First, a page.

Case Study: Pakistan Earthquake


On October 8, 2005, a 7.6 magnitude earthquake hit Northern Pakistan killing 80,000 people and injuring 106,000 in collapsing buildings, landslides and rockslides. An additional 30 million lost their homes because they were constructed with stone, brick, concrete and unreinforced masonry. Since it was a school day, many children died in collapsing schools. Since it was Ramadan, most people were taking a nap after their predawn meal and did not have time to escape.

Women were disproportionately affected. They accounted for 75% of the displaced. Since women are the primary caretakers, they were responsible for the injured, elderly, men and children. The lack of activity led to increased emotional, physical and sexual abuse of women. Cultural norms and childcare responsibilities prevented women from accessing relief centers. Women were also systematically marginalized because they were not registered as household heads and thus ineligible for food distributions.


While PTSD seems to be the easy mental health diagnosis following a disaster, some groups do not fit the DSM IV criteria. Some researchers have suggested that these variations may reflect cross-cultural differences. For example, Mexican survivors are likely to report panic attacks, depression, pain, physical illness, weakness, and weight loss. While these symptoms do not fit the PTSD mold, they are important to understanding the subjective experience of post traumatic stress.

Pakistan is a developing Muslim country. Mental health is considered the result of being able to differentiate between good and evil and choosing to live according to the Quran and Haddith. Islamic spiritual healing focuses on identifying a purposeful way of “being in the world” and on holding a strong devotion to Allah’s will. Health professionals incorporate religious beliefs into their practice.

Mental Health Response

When Mental Health Outreach Project (MHOP) volunteers arrived 3 months after the quake, mental health services were limited and often cost-prohibitive. Their initial assessment of levels of PTSD suggested that those with higher levels of education suffered significantly less than those with low levels of education because they had better cognitive abilities to understand the nature of the disaster and had better resources to rebuild their lives after the disaster.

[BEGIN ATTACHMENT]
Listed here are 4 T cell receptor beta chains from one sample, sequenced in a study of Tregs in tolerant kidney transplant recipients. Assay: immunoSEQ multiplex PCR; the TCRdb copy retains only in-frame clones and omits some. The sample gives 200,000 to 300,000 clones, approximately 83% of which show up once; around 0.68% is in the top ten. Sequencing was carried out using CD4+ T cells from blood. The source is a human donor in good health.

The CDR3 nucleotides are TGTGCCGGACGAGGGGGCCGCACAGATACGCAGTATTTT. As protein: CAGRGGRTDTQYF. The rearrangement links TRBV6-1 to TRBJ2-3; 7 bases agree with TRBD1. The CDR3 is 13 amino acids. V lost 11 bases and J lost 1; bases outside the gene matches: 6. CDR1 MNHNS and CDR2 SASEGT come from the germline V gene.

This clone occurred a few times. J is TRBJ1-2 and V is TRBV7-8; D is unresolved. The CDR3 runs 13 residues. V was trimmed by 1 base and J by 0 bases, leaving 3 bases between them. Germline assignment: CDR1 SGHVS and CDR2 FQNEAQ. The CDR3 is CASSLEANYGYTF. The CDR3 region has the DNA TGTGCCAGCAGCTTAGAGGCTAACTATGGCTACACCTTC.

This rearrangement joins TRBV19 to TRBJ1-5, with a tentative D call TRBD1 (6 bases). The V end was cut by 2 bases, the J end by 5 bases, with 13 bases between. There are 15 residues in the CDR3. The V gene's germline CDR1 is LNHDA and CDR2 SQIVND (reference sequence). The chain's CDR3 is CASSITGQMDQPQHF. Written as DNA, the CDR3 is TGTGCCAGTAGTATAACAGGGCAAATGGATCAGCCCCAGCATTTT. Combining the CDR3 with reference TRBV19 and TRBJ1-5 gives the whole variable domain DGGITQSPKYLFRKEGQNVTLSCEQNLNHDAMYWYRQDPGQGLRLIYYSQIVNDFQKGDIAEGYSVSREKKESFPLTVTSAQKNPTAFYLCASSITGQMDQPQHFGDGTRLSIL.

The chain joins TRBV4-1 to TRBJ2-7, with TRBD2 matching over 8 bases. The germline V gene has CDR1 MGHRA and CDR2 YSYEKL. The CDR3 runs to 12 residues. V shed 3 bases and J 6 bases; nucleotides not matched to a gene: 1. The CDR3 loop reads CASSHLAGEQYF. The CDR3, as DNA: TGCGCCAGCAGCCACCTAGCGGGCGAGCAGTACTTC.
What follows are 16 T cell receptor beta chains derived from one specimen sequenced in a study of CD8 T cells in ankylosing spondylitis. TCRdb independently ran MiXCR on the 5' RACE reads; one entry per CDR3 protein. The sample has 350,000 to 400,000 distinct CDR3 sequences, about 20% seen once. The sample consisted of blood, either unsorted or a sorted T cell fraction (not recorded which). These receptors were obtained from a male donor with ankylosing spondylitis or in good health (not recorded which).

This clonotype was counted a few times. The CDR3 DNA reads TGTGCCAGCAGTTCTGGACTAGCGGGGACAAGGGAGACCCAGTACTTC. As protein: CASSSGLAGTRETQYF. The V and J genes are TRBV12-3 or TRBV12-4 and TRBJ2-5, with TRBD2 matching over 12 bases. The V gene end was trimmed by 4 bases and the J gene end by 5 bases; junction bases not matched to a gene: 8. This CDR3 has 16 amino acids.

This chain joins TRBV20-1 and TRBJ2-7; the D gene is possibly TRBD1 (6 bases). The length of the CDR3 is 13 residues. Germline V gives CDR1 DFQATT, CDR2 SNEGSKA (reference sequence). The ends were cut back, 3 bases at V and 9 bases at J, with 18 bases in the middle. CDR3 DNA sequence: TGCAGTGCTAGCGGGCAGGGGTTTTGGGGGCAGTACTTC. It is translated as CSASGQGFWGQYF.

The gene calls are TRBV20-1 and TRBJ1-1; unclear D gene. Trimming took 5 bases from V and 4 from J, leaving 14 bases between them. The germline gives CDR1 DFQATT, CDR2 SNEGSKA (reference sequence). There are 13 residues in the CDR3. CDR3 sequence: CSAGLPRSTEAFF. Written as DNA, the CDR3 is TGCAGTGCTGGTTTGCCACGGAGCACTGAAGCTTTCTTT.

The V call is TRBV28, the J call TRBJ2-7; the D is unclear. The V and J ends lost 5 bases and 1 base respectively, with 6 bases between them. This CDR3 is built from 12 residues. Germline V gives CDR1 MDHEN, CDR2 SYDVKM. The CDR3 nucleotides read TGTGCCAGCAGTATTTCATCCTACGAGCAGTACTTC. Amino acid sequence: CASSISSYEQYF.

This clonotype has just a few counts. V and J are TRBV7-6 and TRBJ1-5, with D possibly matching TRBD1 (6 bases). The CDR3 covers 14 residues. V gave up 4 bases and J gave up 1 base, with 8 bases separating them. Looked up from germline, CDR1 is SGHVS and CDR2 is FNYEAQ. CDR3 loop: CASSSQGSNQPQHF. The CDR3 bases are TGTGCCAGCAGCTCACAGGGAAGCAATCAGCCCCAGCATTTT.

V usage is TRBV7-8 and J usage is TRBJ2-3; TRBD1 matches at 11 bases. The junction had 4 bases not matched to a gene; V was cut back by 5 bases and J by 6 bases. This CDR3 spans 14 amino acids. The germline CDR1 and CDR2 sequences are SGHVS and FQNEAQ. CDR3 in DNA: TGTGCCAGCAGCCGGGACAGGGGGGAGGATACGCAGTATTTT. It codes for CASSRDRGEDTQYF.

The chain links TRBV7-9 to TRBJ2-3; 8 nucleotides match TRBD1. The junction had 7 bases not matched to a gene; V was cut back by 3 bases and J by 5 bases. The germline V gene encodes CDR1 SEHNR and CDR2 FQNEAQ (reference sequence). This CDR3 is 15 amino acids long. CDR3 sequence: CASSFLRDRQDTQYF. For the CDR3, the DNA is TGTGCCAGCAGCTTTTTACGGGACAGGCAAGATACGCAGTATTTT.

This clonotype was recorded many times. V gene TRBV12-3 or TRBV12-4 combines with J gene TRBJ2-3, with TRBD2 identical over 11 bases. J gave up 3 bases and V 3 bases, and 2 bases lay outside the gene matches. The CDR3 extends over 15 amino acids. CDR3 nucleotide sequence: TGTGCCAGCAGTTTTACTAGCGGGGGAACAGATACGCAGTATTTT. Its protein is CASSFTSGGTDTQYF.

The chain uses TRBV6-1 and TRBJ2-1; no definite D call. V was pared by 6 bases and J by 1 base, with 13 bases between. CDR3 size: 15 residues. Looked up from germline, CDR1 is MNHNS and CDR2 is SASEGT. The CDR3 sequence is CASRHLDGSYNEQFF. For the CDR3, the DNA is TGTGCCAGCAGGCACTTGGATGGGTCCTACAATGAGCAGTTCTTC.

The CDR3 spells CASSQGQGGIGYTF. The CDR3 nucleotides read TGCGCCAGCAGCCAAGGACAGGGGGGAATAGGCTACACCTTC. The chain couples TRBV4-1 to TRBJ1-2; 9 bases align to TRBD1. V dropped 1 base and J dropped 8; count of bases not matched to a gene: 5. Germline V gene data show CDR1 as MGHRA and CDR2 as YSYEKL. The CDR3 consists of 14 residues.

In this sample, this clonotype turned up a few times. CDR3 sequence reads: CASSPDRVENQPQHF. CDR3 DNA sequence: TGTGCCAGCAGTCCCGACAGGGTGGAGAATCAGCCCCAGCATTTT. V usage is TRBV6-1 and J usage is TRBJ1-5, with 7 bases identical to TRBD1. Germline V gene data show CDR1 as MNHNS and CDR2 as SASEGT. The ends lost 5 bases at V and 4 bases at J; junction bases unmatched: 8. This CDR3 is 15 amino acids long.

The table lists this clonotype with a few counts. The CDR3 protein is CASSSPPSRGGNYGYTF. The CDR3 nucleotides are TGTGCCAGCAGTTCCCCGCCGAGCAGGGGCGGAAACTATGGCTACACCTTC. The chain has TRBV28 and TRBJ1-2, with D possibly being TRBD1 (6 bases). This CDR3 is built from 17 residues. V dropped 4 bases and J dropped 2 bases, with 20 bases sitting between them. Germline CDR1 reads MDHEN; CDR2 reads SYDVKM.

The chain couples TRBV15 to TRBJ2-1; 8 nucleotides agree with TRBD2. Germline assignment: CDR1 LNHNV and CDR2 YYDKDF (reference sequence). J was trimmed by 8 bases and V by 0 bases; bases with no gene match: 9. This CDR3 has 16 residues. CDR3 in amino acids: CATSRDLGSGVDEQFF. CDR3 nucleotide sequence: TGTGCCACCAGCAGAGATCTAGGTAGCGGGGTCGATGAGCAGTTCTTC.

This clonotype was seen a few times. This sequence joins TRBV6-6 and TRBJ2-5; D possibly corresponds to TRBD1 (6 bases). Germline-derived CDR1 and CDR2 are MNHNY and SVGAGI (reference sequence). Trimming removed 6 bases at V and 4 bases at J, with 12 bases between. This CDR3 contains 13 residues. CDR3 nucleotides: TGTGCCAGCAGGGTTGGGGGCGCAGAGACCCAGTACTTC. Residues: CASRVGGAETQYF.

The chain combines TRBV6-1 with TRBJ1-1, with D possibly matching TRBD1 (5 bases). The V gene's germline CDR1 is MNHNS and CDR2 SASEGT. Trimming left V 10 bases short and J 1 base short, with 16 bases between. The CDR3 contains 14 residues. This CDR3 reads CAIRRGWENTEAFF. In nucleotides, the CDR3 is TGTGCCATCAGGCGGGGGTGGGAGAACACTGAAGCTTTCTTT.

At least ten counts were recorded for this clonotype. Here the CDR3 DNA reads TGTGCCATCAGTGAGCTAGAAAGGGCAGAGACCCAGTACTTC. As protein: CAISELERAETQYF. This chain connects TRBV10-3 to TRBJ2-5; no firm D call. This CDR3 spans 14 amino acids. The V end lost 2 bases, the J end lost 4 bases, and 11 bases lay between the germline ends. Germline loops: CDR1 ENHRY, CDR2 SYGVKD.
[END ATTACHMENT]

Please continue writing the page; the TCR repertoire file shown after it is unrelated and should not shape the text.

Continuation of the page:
The MHOP used a 6-step bio-psychosocial and spiritual model.

1. Encourage survivors to express their feelings. Common responses demonstrated fear, anger, survivor guilt and sadness. “I can not do laundry again because I see the earthquake.”
2. Empathize and validate. Reassure victims that their feelings were normal in group settings.
3. Promote a sense of purpose. Ask questions aimed at developing insight, e.g. “What lessons, meanings or positive associations did you discover as a result of this disaster?” Many responded that it was a punishment by Allah. These comments were acknowledged, then steered towards steps that the survivor might have taken to bringing their life closer towards Allah’s will.
4. Disseminate information about earthquakes and earthquake preparedness.
5. Teach breathing and movement exercises. Visualize a passage or prayer from the Quran while you breathe from your diaphragm.


This study reinforces the importance of adapting therapy techniques to the embedded culture. Across cultures, a pattern of therapy seems to be emerging. Victims need a safe forum where they can express their feelings and share in the experiences of others. Promoting positive meaning making helps survivors accept what has happened and move on. Breathing exercises help relieve panic attacks. What objects are used in therapy sessions today? Is there an opportunity to improve on existing design or to create something entirely new?

Kalayjian, Ani, and Dominique Eugene. Mass Trauma and Emotional Healing around the World: Rituals and Practices for Resilience and Meaning-making. Santa Barbara, CA: Praeger, 2010. 55-71. Print.

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